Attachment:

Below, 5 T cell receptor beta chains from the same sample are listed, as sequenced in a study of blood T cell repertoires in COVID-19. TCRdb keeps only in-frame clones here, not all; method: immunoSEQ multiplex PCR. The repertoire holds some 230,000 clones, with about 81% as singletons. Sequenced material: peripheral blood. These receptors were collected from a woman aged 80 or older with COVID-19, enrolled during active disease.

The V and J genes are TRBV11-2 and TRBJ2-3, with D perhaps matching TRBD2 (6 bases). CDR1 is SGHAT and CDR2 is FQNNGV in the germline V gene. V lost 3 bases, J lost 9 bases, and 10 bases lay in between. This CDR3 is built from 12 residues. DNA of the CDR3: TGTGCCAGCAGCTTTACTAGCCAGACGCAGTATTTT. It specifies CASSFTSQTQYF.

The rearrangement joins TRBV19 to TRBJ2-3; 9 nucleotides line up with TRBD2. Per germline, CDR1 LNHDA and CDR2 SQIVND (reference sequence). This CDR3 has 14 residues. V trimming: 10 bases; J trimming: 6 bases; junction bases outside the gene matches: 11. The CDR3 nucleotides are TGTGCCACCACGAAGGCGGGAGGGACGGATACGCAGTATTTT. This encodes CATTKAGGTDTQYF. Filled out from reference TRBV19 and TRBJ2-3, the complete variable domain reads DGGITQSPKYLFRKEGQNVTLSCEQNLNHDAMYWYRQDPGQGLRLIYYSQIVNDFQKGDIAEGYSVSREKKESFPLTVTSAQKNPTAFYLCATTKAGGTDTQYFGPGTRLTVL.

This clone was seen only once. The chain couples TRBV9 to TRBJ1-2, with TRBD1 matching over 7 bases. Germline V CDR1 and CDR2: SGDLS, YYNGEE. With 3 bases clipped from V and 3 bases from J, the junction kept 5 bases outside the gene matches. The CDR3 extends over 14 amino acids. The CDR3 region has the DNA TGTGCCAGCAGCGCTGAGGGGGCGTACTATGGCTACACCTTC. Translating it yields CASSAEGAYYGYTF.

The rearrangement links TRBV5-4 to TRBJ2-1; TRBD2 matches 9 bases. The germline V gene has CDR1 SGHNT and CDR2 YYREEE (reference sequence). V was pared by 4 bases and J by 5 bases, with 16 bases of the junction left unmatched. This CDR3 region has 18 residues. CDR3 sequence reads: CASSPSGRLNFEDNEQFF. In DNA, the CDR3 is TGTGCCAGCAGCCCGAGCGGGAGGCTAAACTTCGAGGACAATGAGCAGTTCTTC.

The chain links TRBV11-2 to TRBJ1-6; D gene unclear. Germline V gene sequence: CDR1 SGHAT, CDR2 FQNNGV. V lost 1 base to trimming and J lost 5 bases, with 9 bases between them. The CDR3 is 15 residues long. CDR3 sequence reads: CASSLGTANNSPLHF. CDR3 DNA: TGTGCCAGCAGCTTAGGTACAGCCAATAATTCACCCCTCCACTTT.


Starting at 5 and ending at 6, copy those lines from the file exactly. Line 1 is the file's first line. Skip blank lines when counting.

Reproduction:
The rearrangement links TRBV5-4 to TRBJ2-1; TRBD2 matches 9 bases. The germline V gene has CDR1 SGHNT and CDR2 YYREEE (reference sequence). V was pared by 4 bases and J by 5 bases, with 16 bases of the junction left unmatched. This CDR3 region has 18 residues. CDR3 sequence reads: CASSPSGRLNFEDNEQFF. In DNA, the CDR3 is TGTGCCAGCAGCCCGAGCGGGAGGCTAAACTTCGAGGACAATGAGCAGTTCTTC.

The chain links TRBV11-2 to TRBJ1-6; D gene unclear. Germline V gene sequence: CDR1 SGHAT, CDR2 FQNNGV. V lost 1 base to trimming and J lost 5 bases, with 9 bases between them. The CDR3 is 15 residues long. CDR3 sequence reads: CASSLGTANNSPLHF. CDR3 DNA: TGTGCCAGCAGCTTAGGTACAGCCAATAATTCACCCCTCCACTTT.